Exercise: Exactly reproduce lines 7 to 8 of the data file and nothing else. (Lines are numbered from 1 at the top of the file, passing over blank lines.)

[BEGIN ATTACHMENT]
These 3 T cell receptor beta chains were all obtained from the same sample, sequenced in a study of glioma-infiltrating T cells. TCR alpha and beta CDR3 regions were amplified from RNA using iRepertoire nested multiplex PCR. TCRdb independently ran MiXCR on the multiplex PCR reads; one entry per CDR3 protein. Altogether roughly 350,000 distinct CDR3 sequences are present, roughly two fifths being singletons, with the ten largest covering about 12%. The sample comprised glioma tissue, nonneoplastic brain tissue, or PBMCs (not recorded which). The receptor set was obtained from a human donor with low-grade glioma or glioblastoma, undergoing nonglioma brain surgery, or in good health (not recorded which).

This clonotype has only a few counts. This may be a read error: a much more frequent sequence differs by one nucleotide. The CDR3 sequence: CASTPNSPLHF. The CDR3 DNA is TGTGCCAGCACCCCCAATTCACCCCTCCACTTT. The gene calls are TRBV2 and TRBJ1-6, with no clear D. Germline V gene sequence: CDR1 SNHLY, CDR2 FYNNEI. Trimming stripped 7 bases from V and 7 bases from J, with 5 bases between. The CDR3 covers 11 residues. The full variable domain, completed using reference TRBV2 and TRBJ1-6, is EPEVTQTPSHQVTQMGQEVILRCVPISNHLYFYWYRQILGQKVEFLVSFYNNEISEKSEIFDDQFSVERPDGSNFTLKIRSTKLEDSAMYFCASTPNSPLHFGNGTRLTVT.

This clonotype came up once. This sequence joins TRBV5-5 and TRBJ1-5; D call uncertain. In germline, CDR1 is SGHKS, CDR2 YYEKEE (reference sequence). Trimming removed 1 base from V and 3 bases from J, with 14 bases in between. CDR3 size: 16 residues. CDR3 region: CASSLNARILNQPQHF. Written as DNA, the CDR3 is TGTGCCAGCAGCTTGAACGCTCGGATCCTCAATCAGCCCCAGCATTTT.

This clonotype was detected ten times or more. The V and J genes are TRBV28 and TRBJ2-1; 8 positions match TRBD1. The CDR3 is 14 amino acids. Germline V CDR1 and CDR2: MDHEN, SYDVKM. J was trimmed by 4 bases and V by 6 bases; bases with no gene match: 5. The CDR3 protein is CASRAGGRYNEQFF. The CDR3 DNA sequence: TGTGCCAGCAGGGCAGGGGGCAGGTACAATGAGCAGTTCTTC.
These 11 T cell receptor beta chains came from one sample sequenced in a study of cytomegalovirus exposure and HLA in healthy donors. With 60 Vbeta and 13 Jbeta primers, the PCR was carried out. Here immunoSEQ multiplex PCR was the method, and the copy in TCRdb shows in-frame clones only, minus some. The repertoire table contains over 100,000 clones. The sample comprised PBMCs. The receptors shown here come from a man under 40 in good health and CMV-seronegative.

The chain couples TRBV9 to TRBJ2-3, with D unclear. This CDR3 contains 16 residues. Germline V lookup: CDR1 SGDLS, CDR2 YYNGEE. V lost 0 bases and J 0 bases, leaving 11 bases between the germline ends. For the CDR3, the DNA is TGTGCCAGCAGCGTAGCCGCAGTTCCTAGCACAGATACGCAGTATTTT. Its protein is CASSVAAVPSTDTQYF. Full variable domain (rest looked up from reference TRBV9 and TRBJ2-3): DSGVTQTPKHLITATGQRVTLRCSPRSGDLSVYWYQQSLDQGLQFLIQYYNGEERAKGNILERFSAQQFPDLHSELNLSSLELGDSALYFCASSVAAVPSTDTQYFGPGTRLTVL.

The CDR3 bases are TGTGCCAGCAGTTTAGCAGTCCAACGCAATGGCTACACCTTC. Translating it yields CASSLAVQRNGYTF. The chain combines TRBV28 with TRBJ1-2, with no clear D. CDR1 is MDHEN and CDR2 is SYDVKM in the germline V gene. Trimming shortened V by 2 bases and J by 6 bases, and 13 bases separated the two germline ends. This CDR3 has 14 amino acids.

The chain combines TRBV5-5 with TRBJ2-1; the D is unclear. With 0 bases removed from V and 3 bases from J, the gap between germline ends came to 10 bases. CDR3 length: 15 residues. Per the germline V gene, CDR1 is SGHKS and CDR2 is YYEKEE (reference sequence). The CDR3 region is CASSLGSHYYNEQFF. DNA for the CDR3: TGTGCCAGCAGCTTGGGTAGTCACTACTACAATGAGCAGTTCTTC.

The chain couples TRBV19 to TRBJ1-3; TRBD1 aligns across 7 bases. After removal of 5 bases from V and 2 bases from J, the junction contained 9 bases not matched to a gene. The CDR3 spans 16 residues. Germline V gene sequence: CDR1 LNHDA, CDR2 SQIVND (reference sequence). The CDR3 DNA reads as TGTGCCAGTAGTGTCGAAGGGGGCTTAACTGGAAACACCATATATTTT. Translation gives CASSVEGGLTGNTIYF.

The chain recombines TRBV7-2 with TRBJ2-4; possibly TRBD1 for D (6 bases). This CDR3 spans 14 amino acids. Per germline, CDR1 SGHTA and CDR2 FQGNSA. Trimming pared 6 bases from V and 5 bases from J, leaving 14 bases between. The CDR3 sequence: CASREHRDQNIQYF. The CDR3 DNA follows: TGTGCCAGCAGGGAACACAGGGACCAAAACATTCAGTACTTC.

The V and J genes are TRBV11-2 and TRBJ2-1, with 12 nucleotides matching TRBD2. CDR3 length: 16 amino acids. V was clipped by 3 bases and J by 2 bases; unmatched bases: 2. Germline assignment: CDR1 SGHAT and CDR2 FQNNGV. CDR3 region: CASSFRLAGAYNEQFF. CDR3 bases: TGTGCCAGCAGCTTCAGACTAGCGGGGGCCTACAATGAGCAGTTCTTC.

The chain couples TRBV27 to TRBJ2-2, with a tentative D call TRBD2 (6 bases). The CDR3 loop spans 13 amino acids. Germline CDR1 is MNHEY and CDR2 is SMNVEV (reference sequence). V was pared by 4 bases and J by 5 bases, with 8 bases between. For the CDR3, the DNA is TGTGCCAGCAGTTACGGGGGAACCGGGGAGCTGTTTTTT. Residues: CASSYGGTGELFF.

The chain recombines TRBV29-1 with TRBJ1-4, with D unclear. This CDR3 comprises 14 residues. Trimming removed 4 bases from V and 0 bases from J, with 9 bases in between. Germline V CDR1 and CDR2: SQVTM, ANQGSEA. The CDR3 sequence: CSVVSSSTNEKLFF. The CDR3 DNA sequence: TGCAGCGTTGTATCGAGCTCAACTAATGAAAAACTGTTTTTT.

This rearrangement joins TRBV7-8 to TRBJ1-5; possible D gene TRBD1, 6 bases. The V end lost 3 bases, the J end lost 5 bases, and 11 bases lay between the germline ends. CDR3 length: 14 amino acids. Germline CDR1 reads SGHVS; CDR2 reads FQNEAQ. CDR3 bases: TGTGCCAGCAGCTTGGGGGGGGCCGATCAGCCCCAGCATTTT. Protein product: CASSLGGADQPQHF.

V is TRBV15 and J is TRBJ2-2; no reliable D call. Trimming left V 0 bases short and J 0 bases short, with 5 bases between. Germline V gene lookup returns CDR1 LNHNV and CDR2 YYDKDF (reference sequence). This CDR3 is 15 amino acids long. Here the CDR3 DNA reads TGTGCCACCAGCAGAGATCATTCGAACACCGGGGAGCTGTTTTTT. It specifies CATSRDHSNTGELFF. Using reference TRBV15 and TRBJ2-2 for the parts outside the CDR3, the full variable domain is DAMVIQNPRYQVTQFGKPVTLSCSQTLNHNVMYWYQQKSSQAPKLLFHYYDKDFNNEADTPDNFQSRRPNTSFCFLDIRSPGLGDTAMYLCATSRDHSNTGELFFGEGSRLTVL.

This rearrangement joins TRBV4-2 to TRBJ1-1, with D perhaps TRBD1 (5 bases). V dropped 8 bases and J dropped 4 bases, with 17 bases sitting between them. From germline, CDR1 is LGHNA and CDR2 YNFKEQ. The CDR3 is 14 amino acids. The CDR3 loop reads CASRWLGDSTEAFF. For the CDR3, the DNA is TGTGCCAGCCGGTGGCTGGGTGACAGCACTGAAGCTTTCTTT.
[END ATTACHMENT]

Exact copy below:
The CDR3 bases are TGTGCCAGCAGTTTAGCAGTCCAACGCAATGGCTACACCTTC. Translating it yields CASSLAVQRNGYTF. The chain combines TRBV28 with TRBJ1-2, with no clear D. CDR1 is MDHEN and CDR2 is SYDVKM in the germline V gene. Trimming shortened V by 2 bases and J by 6 bases, and 13 bases separated the two germline ends. This CDR3 has 14 amino acids.

The chain combines TRBV5-5 with TRBJ2-1; the D is unclear. With 0 bases removed from V and 3 bases from J, the gap between germline ends came to 10 bases. CDR3 length: 15 residues. Per the germline V gene, CDR1 is SGHKS and CDR2 is YYEKEE (reference sequence). The CDR3 region is CASSLGSHYYNEQFF. DNA for the CDR3: TGTGCCAGCAGCTTGGGTAGTCACTACTACAATGAGCAGTTCTTC.